Chael Sonnen‘s abrupt retirement after failing a random drug test has people talking about his legacy and whether the “American Gangster” belongs in the UFC Hall of Fame.
Purists might argue that he does not belong there. With a record of 28-14-1, he lost one-third of his fights and never won a world championship.
But Sonnen’s contributions to MMA and the UFC stretch far beyond what he accomplished inside the cage.
While the UFC is still waiting for its Hulk Hogan, Muhammad Ali and Joe Namath, Sonnen so far has come the closest to putting the UFC on the national mainstream map. Sonnen is undoubtedly the greatest talker in UFC history and sometimes an athlete’s mouth can be more influential than his body.
And that’s not to say that Sonnen was a slouch inside the cage. He nearly defeated Anderson Silva for the middleweight crown back when everyone thought Silva was unbeatable. Sonnen sketched a blueprint for other fighters to neutralize Silva long before Chris Weidman dominated Silva twice.
In ways no other fighter has, Sonnen helped chip away at the stigma that MMA and the UFC is a barbaric, bar-fighting sport. When you saw Sonnen, you witnessed a good-looking, articulate man, with a gift for comedy and timing on the microphone. He wasn’t Mike Tyson, or Brock Lesnar. He wasn’t there to scare you on live TV. He was there to educate and entertain you.
After he defeated Michael Bisping on live TV on FOX, Sonnen rolled this off his tongue during an interview with Joe Rogan:
“Joe Rogan tonight is not about questions for me. I want to know how you feel about being inches away from greatness. I want you to tell everybody how it feels. Are you not mesmerized? Do you not have chills for the first time on FOX for you to be here, holding Chael’s microphone, interviewing Chael?”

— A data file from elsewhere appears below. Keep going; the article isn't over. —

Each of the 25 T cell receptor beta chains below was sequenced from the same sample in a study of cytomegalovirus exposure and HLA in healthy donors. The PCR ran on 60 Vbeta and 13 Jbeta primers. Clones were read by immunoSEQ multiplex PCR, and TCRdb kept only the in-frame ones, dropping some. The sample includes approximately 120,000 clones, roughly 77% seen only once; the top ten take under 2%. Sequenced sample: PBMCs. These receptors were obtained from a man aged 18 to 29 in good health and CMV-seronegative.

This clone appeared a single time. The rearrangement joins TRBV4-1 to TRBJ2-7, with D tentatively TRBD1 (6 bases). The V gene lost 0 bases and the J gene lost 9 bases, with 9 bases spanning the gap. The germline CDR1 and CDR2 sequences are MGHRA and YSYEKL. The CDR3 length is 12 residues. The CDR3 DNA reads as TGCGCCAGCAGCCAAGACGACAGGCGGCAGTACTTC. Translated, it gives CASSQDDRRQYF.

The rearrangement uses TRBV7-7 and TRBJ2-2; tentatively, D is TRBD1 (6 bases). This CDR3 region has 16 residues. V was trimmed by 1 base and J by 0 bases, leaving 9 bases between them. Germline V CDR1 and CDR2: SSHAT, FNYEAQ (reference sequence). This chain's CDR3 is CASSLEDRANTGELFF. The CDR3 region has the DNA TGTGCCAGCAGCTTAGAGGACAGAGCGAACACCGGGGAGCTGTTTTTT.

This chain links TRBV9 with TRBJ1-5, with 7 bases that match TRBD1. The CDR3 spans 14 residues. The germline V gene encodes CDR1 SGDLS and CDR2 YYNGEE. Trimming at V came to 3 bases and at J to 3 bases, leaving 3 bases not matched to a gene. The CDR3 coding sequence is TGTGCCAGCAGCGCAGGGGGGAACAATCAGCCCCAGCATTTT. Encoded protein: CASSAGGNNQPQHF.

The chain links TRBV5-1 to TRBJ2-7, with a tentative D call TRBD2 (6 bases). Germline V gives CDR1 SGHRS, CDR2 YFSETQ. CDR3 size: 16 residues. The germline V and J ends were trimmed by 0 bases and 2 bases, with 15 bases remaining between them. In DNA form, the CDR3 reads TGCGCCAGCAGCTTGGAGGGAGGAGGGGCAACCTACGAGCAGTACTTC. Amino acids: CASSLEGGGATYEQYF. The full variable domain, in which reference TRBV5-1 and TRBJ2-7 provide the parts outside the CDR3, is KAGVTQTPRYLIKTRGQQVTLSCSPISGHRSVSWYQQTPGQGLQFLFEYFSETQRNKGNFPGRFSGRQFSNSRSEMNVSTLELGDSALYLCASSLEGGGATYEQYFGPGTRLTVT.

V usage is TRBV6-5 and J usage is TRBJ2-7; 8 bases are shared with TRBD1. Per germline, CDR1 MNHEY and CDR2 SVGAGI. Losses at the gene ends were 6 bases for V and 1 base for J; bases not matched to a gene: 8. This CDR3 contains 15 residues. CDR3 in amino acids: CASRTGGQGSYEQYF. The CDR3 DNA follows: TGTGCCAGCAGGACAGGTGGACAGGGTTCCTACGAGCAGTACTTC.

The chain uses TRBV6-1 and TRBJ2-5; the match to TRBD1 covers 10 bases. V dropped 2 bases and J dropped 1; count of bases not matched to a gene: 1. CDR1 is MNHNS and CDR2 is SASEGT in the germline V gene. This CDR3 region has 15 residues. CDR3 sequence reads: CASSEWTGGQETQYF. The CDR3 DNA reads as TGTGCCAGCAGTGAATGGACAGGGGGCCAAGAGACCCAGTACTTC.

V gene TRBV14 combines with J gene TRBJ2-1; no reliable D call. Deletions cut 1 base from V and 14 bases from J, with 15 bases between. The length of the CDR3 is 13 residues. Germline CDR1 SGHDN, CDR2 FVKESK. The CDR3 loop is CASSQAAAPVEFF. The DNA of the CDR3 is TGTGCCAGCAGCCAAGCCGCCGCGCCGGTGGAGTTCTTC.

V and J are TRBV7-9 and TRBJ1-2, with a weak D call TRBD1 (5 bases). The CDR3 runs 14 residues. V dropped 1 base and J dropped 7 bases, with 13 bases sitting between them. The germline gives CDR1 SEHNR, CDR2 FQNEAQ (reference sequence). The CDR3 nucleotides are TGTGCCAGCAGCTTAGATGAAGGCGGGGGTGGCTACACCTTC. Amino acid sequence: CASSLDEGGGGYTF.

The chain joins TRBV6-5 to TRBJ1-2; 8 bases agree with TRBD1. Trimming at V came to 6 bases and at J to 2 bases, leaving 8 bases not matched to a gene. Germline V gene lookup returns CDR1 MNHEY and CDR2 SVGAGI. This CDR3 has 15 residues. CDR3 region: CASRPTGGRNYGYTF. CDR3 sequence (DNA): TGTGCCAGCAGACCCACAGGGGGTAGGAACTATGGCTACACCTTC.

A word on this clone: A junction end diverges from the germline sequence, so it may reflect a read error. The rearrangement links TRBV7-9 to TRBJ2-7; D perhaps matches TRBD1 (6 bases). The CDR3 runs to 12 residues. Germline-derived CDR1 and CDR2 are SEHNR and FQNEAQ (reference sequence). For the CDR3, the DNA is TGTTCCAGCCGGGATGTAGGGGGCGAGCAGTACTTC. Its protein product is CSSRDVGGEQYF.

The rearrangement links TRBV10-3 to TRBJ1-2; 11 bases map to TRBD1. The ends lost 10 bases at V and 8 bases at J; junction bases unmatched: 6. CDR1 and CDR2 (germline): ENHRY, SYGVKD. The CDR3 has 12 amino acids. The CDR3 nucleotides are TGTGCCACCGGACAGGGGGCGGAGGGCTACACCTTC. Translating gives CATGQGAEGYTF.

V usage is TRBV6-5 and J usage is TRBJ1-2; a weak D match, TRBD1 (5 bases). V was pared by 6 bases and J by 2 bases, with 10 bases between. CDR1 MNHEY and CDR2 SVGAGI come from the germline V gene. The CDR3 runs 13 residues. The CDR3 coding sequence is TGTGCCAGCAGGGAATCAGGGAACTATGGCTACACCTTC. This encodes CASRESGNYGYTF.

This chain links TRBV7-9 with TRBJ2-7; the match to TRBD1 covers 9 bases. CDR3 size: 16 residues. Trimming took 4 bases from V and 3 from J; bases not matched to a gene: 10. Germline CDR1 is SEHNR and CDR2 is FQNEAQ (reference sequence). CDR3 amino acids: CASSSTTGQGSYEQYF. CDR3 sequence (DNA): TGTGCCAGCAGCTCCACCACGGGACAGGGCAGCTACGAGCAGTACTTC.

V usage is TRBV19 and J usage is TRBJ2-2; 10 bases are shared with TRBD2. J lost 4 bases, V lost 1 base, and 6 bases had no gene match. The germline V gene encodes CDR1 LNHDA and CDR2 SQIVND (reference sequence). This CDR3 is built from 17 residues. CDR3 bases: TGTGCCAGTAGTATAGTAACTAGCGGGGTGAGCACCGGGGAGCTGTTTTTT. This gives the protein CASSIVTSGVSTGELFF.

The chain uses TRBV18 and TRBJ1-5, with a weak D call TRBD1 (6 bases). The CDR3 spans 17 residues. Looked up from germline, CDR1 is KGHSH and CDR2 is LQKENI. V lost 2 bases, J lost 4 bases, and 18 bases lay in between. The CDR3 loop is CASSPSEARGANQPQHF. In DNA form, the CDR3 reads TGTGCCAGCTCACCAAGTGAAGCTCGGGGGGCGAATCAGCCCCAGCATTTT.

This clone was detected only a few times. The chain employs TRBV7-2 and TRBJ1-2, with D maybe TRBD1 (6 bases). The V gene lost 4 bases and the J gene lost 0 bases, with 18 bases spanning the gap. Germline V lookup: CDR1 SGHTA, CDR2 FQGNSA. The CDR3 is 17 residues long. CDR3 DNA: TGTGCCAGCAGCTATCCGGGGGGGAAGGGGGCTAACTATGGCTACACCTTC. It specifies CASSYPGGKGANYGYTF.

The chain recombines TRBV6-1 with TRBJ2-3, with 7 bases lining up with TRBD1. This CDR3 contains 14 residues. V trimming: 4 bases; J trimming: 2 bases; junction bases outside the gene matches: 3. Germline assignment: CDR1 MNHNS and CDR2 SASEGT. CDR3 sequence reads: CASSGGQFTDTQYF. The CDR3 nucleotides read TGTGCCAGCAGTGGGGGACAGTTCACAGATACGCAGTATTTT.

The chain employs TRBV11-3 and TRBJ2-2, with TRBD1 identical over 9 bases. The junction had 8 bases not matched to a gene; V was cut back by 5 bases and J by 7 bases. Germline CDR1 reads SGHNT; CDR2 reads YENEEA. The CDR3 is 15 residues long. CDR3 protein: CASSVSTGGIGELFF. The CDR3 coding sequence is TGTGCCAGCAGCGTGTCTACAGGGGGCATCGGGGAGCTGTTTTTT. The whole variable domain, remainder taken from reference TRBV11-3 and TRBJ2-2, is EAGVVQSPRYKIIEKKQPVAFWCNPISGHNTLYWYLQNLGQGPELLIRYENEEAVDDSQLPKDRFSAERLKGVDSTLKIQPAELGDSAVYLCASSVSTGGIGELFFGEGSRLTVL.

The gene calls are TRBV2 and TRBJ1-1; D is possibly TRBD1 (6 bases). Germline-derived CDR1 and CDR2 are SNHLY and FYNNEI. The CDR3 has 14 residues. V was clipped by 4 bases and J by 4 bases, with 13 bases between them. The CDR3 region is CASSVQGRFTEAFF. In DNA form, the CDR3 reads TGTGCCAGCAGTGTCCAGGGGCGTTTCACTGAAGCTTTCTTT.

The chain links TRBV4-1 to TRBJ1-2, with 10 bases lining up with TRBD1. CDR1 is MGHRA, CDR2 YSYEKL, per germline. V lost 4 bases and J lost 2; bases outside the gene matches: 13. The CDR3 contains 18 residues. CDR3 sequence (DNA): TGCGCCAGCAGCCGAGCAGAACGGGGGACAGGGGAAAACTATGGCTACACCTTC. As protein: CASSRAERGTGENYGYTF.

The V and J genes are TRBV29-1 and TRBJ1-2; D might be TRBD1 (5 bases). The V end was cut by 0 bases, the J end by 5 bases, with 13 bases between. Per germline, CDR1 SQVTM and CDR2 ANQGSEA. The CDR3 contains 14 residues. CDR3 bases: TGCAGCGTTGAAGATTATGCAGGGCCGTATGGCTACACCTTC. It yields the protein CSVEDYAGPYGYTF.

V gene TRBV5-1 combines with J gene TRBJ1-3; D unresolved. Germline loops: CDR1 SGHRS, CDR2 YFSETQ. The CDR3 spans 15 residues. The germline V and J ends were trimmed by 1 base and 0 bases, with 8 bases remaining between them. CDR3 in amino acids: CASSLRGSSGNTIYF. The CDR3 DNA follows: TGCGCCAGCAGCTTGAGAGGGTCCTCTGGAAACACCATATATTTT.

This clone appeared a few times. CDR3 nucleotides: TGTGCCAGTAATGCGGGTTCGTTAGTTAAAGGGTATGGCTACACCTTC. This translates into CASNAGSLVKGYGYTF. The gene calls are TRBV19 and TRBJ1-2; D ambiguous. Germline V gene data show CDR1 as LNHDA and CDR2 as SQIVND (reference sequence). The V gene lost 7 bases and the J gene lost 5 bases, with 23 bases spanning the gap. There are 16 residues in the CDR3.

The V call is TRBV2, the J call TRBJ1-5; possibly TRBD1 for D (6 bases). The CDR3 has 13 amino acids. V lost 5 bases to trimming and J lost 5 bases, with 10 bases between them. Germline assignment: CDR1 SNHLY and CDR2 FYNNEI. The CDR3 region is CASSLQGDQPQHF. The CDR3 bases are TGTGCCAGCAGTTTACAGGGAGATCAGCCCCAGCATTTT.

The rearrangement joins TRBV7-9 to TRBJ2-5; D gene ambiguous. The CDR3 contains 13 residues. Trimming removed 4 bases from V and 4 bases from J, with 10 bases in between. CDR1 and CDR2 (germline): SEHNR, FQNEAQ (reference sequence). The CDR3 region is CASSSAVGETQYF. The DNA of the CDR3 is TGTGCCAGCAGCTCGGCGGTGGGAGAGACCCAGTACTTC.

Rogan then took back the microphone and attempted to ask Sonnen another question, when Sonnen interrupted:
“While you’re thinking about that, remember this: When you’re the greatest fighter in the world today, they have a name for you. They don’t call you a great fighter, they call you Chael Sonnen. Beat me if you can.”
Sonnen broke out as a big UFC star in the build-up to his first fight with Silva. Sonnen went on a one-man crusade against Silva and Brazilian fighters. He targeted Silva and famed fighters Antonio Rodrigo Nogueira and his twin brother Antonio Rogerio Nogueira.
“He’s (Silva) got a black belt under the Nogueira brothers,” Sonnen said in a pre-fight press conference. “I think a black belt under the Nogueira brothers is like saying, ‘I got a free toy in my happy meal.’ I don’t really understand what the big deal is; one of them is a punching bag and the other one I just ignore. He’s really irrelevant.”
A lot of MMA fans criticize Sonnen for losing all three of his title fights, against Silva twice and Jon Jones, but what people fail to realize is that Sonnen lost to two guys probably considered the best MMA fighters of all times. Silva is certainly there and Jones is on his way with a few more wins. Sonnen fought the best and was fearless every step of the way.
Sonnen possessed a skill that very few fighters have ever had: He can communicate clearly with the masses. Sonnen knew how to sell a fight and he knew how to make people believe in him, or believe that he was going to get smashed. People wanted to watch him, and by watching him, they were exposed to dozens of other fighters over the years.
He was able to parlay the talent he did have into monstrous success inside and outside of the cage. Sonnen also serves as FOX Sports analyst, where he will continue to entertain MMA fans.
Think about how the UFC and MMA would be different if Jones or Cain Velasquez possessed the kind of microphone skills of Sonnen. MMA would then have its first Muhammad Ali to carry the sport.
How do you measure whether a fighter belongs in the UFC Hall of Fame? Contributions to the sport have to be a major part of that. Stephan Bonnar and Forrest Griffin are in the HOF because of the incredible fight they had on the first season of The Ultimate Fighter. The two waged a war that opened a lot of people’s eyes to the sport. Fortunately, for the UFC, the fight was an epic stand-up war, fans got to see an old-school, boxing-like war, not a Brazilian Jiu-Jitsu, lay-and-prey encounter.
In terms of bringing eyeballs to the sport, Sonnen contributed at least that much to the sport.
Sonnen obviously had problems staying competitive in the sport toward the end of his career. He tested positive twice for elevated testosterone levels and had legal troubles outside the cage stemming for real estate deals.
But Sonnen on the whole certainly deserves consideration in the UFC HOF, particularly if one of the measures is how many new people he brought to the sport. Inside the cage, he had better careers than at least two of the other fighters in the HOF.